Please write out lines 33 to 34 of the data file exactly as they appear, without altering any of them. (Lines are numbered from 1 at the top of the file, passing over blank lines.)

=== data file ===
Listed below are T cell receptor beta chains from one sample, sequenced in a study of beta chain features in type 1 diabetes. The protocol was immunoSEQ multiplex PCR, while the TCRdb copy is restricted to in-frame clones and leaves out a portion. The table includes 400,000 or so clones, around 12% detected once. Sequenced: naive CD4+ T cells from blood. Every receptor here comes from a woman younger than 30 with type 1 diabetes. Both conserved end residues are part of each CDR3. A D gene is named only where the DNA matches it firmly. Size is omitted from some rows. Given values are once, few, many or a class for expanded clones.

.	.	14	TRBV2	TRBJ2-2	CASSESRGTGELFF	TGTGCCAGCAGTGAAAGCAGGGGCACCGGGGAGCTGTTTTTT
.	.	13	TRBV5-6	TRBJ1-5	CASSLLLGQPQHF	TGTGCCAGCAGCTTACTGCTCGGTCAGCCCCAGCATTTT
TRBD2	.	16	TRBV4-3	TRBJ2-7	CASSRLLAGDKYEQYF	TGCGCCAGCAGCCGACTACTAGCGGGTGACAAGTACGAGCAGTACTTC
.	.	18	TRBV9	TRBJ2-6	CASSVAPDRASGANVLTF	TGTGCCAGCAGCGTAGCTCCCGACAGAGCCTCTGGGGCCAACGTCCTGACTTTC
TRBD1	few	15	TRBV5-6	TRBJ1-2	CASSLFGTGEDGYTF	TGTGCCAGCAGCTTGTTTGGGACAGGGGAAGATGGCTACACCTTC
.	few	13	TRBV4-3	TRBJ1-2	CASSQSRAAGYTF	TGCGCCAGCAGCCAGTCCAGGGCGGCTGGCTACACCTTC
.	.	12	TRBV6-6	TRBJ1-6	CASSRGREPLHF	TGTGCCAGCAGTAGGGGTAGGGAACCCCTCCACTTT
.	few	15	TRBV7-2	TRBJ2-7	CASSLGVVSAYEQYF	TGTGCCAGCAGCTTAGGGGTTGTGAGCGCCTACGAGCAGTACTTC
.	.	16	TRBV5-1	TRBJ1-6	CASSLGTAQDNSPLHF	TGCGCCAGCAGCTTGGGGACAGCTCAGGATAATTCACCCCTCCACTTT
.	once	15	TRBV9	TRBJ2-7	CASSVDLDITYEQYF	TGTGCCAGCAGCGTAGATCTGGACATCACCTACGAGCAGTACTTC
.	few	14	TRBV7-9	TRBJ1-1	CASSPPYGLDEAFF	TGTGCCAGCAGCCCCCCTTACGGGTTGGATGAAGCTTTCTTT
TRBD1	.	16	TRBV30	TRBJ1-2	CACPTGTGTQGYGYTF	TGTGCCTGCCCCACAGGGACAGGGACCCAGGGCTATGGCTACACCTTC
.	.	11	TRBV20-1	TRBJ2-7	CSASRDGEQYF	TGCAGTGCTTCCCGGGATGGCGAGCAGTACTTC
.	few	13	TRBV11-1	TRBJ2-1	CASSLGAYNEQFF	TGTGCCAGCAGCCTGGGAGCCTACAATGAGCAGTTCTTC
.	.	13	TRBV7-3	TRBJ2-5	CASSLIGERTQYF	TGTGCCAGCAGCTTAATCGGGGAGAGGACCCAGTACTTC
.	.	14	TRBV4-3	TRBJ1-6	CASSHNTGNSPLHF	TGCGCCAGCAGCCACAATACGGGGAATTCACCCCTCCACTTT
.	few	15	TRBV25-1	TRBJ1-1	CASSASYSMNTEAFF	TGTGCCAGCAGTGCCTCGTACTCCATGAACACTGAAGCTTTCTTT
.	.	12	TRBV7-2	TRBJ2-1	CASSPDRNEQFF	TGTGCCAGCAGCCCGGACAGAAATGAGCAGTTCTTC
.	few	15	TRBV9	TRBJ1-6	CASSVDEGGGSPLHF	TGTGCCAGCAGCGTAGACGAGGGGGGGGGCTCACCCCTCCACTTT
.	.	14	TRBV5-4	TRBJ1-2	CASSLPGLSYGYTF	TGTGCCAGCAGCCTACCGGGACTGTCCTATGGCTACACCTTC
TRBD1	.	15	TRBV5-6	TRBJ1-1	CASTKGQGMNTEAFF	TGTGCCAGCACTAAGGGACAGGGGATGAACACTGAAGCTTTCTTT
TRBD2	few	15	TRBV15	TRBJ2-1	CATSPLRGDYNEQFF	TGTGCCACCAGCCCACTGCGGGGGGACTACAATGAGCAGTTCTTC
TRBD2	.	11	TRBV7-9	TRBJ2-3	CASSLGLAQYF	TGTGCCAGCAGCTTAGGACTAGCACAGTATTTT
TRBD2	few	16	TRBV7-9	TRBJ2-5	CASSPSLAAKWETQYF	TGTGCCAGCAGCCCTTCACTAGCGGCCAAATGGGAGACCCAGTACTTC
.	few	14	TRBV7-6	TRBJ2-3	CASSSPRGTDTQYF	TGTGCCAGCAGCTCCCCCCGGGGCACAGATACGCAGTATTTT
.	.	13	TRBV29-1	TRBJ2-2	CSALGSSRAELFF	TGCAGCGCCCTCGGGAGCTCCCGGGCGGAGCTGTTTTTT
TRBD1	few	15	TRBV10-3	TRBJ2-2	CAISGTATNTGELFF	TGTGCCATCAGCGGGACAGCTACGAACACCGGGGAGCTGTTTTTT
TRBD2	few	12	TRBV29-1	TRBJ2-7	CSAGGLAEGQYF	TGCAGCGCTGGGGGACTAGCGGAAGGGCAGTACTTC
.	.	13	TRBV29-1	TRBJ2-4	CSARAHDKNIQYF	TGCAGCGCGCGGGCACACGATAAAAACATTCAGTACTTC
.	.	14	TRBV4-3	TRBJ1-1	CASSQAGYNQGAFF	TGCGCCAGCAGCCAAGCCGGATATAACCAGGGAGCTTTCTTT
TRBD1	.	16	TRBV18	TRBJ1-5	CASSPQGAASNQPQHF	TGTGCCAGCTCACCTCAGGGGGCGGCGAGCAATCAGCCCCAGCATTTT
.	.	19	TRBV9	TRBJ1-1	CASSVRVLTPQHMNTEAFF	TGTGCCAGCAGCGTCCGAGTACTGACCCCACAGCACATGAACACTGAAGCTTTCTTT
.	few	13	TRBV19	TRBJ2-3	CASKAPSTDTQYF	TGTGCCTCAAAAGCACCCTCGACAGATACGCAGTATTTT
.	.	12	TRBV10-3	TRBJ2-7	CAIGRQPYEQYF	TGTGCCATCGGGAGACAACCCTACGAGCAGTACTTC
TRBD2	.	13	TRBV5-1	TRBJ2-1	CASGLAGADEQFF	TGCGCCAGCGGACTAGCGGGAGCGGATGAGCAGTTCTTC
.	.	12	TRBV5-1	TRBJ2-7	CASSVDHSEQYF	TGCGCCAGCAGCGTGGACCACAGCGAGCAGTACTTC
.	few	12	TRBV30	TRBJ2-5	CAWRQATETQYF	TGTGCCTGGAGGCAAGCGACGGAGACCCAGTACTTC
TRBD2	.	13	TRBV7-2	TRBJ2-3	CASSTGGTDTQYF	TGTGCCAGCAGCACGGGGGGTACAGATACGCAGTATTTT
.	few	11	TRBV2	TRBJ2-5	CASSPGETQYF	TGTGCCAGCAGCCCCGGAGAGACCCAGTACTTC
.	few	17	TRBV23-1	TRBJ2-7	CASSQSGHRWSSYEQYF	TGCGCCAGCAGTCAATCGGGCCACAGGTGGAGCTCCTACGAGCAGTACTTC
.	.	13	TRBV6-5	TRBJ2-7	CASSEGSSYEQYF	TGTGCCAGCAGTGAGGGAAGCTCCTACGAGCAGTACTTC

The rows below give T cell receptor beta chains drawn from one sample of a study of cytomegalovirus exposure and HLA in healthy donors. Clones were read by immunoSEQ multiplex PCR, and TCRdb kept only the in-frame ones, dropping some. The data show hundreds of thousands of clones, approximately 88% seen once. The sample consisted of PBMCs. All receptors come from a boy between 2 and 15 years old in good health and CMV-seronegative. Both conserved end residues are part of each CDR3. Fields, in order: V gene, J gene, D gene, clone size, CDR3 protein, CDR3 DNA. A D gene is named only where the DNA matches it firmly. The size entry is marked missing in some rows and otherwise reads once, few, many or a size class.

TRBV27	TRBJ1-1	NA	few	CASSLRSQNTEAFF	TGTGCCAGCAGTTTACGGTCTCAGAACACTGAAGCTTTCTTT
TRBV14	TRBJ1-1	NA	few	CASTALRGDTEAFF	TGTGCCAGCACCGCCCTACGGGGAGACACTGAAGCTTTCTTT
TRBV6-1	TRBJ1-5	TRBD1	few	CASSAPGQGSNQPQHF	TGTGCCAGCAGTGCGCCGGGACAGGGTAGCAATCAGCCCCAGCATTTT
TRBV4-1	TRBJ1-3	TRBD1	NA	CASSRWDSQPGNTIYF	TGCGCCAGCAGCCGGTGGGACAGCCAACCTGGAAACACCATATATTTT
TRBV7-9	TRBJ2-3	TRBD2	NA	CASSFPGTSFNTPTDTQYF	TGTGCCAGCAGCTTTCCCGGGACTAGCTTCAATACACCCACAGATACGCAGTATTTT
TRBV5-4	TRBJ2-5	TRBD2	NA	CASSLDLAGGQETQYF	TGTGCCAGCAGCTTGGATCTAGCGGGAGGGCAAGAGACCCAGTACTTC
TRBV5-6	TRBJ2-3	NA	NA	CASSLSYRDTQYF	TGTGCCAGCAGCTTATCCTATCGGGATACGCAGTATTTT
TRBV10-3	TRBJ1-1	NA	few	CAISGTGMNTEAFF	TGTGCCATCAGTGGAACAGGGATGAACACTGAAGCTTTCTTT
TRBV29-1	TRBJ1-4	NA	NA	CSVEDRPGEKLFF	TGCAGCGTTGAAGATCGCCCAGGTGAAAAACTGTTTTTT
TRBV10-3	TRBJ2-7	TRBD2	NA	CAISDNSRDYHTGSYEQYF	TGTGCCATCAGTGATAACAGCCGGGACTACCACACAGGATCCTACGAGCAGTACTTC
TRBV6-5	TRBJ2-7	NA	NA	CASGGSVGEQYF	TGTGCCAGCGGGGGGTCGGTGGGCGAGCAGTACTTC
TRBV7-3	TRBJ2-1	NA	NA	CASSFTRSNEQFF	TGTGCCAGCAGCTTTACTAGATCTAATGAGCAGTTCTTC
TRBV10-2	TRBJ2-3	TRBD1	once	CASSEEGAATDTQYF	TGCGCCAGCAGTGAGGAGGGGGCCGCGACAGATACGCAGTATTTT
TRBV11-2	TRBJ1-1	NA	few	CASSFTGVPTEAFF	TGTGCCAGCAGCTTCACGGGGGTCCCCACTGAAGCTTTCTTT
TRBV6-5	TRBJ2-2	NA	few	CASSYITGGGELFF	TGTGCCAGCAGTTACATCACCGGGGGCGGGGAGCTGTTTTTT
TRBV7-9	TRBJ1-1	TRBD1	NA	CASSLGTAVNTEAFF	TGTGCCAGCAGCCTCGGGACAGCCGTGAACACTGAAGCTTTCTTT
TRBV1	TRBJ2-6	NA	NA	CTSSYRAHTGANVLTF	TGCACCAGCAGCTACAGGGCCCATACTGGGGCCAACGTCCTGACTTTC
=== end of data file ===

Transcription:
.	.	19	TRBV9	TRBJ1-1	CASSVRVLTPQHMNTEAFF	TGTGCCAGCAGCGTCCGAGTACTGACCCCACAGCACATGAACACTGAAGCTTTCTTT
.	few	13	TRBV19	TRBJ2-3	CASKAPSTDTQYF	TGTGCCTCAAAAGCACCCTCGACAGATACGCAGTATTTT